Concluding Remarks and Perspectives for Future Research
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Early reports have demonstrated the usefulness of postoperative radiotherapy in improving survival outcomes of Glioblastoma (GB) after surgery, but presently a unanimous opinion in the oncology community is that the most significant, recent improvement in the prognosis of GB patients is due to Temozolomide chemotherapy, after well-known random trials. However, large database collections have shown also a highly significant role and a deep impact of the modern conformal radiation therapy techniques on prognosis, a result not shown by random studies for obvious ethical reasons. The possibility of further improving the results of radiotherapy in disease control by safely increasing radiation effectiveness is relevant. However, previous studies on radiation dose escalation have not achieved valuable results, due both to the radiation vulnerability of the brain and to the resistance of GB to high radiation doses, that is, an inherent feature of the tumor. This “active” adaptation to the radiation threat is probably more efficient than in other neoplasms. This intriguing aspect is presently the subject of intensive radiobiology preclinical research, aimed at circumventing the obstacle instead of escalating radiation dose. However, some limitations of prospective random trials addressing agents enhancing radiation effectiveness on biomolecular bases are the relatively small series, selective patients, long time of accrual, and reliability of results only within a restricted domain, which make it difficult to translate the results into generally improved clinical outcomes. Data mining techniques and ontology platforms, based on suitably constructed large databases including both pathobiology and clinical parameters, may produce very reliable working hypotheses for novel, radiation-based therapeutic strategies for GB.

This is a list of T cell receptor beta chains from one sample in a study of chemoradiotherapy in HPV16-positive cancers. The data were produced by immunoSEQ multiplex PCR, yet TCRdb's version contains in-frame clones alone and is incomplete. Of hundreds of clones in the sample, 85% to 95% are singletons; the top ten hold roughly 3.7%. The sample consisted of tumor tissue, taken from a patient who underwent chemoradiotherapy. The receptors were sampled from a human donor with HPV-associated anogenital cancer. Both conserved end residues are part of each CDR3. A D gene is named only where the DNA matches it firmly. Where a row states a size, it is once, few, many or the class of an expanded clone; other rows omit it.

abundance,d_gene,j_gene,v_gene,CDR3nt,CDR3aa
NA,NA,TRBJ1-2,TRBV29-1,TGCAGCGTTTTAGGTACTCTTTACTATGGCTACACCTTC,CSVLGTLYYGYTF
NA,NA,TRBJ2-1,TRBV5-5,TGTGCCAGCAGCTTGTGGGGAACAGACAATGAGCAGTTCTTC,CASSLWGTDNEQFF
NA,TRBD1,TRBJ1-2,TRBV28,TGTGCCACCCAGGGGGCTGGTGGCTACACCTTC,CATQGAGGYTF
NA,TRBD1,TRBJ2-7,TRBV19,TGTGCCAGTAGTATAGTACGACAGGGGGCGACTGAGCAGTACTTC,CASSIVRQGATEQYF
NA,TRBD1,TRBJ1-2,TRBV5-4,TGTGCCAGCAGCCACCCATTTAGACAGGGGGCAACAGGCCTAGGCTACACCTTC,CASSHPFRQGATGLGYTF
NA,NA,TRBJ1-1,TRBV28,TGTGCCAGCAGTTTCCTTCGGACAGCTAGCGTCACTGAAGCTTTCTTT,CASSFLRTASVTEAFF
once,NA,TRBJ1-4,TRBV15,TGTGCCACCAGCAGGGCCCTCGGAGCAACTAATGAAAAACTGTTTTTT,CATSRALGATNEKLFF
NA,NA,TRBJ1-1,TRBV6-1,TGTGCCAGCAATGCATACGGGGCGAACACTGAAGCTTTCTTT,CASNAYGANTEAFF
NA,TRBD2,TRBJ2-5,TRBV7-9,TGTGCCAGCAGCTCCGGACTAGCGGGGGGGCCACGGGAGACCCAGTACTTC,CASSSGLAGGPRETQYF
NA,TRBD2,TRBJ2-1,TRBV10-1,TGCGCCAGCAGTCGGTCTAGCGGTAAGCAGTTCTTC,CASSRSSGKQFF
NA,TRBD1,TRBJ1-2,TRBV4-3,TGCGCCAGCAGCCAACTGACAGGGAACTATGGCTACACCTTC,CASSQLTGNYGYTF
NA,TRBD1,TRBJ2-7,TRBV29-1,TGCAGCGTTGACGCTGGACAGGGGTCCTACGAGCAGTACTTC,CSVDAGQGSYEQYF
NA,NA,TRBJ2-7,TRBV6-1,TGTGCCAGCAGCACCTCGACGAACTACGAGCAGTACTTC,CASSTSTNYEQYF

KeywordsData Mining Technique Deep Impact Restricted Domain Intrigue Aspect Unanimous Opinion
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